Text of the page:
Reevaluating the incidence of pervasive developmental disorders: Impact of elevated rates of detection through implementation of an integrated system of screening in Toyota, Japan
Article first published online: 14 APR 2008
© 2008 The Authors
Psychiatry and Clinical Neurosciences
Volume 62, Issue 2, pages 152–159, April 2008
How to Cite
Kawamura, Y., Takahashi, O. and Ishii, T. (2008), Reevaluating the incidence of pervasive developmental disorders: Impact of elevated rates of detection through implementation of an integrated system of screening in Toyota, Japan. Psychiatry and Clinical Neurosciences, 62: 152–159. doi: 10.1111/j.1440-1819.2008.01748.x
- Issue published online: 14 APR 2008
- Article first published online: 14 APR 2008
- Received 4 December 2006; revised 23 October 2007; accepted 29 October 2007.
- autistic disorder;
Aim: Although recent epidemiological studies on the pervasive development disorders (PDD) appear to be reporting higher rates of incidence than previously believed, great variation in the reported figures suggests a need for review of the methodology involved. As such, a survey on the incidence of PDD was conducted and compared with data from a previous survey to examine the effects of screening and diagnostic methodology on incidence.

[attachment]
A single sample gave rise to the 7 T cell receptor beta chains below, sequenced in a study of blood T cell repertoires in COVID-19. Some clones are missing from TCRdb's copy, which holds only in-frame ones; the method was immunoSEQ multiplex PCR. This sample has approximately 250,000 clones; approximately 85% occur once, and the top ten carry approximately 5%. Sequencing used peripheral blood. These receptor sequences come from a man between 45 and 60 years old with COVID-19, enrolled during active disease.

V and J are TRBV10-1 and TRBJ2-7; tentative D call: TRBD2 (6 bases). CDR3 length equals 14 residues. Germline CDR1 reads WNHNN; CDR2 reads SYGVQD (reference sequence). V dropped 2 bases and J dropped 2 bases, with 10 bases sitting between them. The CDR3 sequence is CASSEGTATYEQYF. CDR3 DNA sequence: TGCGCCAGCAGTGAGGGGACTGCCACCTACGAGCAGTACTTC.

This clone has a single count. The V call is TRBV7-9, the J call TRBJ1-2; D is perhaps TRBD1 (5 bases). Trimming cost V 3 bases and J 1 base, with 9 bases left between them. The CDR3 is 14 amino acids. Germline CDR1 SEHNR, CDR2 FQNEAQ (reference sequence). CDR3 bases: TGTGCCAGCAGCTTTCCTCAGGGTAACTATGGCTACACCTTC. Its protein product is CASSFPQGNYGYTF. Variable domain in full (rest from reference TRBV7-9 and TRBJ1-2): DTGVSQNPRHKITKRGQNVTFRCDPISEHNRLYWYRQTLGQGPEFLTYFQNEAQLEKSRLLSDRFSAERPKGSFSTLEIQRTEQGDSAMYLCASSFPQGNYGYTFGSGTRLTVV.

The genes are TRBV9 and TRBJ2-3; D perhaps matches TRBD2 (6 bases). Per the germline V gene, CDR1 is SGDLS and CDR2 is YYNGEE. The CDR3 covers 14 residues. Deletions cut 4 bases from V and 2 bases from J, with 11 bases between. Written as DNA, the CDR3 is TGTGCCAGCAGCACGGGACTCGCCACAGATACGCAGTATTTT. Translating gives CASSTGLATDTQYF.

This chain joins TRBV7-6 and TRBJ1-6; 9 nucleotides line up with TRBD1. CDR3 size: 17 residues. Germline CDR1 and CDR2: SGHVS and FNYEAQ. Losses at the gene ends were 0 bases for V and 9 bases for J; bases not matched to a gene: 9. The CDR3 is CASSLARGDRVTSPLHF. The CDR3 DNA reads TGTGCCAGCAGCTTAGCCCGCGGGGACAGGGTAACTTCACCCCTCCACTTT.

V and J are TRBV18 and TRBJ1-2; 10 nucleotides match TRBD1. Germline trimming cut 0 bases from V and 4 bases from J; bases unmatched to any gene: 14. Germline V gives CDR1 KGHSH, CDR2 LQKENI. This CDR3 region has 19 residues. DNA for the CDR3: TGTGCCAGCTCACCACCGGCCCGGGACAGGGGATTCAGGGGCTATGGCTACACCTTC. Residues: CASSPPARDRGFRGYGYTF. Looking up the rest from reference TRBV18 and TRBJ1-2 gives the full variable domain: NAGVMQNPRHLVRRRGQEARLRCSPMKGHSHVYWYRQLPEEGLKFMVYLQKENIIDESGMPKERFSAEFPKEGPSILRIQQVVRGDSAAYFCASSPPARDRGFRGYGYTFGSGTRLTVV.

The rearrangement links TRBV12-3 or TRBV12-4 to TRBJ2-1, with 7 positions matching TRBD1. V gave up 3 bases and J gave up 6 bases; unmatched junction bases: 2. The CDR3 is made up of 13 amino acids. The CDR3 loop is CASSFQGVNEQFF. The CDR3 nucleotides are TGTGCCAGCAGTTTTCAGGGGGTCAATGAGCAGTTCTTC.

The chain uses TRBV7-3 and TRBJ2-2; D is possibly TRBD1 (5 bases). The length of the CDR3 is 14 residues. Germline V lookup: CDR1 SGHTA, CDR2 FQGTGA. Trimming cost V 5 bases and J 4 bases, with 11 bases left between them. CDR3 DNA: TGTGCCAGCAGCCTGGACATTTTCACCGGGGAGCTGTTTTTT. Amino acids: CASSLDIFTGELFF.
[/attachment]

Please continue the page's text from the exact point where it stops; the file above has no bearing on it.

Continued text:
Methods: The incidence of pervasive developmental disorders was surveyed in all children (12 589) born between January 1994 and December 1996 in Toyota, Japan.
Results: Incidence was 1.81% and the ratio of boys to girls was 2.80. Definitive diagnoses were made between 13 months and 7 years 2 months, the average age at diagnosis being 3 years 4 months. Among the cases of PDD, children with normal or borderline intelligence amounted to 66.4%, mild mental retardation (MR) 17.5%, moderate MR 10.3% and severe MR 5.8%.
Conclusion: An approximately 11-fold increase was noted in prevalence of PDD compared to a previous survey two decades ago, and two main factors were believed to account for this apparent sharp increase. First, inclusion of high-functioning subjects detected during infancy, and second, higher rates of diagnosis resulting from an integrated process of screening.